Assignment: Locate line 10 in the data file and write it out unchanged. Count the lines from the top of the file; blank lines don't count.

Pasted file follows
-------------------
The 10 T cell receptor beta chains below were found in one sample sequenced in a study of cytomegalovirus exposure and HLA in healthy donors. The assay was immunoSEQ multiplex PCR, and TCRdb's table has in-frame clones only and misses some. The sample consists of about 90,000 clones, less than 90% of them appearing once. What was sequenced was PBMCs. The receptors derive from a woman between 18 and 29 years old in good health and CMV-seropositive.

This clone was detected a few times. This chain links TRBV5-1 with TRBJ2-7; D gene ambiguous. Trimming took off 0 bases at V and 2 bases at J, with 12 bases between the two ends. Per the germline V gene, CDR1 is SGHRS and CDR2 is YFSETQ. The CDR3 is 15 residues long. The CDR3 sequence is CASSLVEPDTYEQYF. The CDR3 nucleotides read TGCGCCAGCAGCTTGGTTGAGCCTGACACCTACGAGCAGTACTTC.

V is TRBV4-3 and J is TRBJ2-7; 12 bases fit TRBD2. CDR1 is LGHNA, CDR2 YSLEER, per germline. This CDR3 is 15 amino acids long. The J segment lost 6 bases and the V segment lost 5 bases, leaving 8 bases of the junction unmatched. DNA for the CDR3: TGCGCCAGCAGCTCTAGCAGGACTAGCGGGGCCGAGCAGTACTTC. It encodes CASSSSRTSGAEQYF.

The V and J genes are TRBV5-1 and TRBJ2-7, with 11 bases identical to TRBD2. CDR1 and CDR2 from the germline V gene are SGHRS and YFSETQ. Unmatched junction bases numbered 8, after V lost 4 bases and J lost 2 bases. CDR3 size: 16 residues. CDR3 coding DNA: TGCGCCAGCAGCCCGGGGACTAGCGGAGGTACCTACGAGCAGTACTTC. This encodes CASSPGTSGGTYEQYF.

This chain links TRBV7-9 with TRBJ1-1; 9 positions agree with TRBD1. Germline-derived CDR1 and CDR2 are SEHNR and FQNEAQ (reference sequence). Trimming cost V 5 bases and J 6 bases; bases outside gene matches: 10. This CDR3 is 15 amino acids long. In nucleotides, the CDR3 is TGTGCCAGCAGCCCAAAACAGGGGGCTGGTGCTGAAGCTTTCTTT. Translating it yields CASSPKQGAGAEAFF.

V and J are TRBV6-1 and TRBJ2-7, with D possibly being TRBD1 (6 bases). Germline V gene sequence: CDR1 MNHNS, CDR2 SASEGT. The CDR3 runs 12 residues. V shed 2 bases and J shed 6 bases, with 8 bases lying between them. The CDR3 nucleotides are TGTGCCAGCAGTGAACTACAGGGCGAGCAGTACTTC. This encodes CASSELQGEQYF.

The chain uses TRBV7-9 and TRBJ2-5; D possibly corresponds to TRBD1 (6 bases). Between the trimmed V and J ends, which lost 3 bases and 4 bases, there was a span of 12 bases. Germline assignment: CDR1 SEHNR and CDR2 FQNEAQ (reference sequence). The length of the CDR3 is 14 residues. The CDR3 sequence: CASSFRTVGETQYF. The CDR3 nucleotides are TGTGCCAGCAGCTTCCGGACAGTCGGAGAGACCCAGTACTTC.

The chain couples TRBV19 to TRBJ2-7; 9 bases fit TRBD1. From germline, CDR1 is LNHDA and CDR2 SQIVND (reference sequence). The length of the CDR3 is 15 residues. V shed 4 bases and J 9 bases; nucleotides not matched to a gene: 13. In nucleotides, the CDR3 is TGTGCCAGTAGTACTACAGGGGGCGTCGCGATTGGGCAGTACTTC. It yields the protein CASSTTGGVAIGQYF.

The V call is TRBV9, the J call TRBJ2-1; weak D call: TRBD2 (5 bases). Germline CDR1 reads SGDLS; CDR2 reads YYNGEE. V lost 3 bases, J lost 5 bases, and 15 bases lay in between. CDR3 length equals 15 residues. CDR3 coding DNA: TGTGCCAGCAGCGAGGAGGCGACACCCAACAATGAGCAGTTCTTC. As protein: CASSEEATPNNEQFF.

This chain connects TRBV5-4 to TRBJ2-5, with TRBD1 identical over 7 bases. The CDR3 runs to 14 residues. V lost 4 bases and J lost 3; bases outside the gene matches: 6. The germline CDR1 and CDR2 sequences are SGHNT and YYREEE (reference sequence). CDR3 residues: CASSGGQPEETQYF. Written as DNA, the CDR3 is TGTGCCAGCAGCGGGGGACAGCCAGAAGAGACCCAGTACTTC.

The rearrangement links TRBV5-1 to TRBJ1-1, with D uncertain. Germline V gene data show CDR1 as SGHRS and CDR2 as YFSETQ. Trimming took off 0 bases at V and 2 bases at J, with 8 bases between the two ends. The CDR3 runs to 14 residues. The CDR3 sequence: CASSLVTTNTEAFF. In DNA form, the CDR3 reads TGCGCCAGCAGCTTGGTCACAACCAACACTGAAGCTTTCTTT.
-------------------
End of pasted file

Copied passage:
This chain connects TRBV5-4 to TRBJ2-5, with TRBD1 identical over 7 bases. The CDR3 runs to 14 residues. V lost 4 bases and J lost 3; bases outside the gene matches: 6. The germline CDR1 and CDR2 sequences are SGHNT and YYREEE (reference sequence). CDR3 residues: CASSGGQPEETQYF. Written as DNA, the CDR3 is TGTGCCAGCAGCGGGGGACAGCCAGAAGAGACCCAGTACTTC.